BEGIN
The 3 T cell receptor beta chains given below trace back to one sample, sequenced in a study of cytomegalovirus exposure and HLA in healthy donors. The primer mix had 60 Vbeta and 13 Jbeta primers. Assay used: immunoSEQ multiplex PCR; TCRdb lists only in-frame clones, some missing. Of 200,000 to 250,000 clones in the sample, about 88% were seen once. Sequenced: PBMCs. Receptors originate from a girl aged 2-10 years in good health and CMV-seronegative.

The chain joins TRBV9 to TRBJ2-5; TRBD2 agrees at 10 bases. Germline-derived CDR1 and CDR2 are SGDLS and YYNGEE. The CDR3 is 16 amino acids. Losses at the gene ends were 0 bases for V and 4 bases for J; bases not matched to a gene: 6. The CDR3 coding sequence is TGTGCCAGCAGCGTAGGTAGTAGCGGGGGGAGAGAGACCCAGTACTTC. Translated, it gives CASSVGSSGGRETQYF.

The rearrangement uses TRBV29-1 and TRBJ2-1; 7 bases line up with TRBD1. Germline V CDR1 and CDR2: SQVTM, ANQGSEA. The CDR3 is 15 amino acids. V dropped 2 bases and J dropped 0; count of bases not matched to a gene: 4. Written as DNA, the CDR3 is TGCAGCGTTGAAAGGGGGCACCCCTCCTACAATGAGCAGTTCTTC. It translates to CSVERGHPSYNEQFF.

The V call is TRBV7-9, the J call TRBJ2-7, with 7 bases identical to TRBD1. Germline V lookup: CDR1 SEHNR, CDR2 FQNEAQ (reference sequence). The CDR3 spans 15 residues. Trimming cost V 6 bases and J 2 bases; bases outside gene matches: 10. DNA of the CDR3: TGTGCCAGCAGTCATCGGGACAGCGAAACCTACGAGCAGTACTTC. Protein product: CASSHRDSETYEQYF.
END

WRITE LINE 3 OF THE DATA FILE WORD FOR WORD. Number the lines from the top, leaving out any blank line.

The rearrangement uses TRBV29-1 and TRBJ2-1; 7 bases line up with TRBD1. Germline V CDR1 and CDR2: SQVTM, ANQGSEA. The CDR3 is 15 amino acids. V dropped 2 bases and J dropped 0; count of bases not matched to a gene: 4. Written as DNA, the CDR3 is TGCAGCGTTGAAAGGGGGCACCCCTCCTACAATGAGCAGTTCTTC. It translates to CSVERGHPSYNEQFF.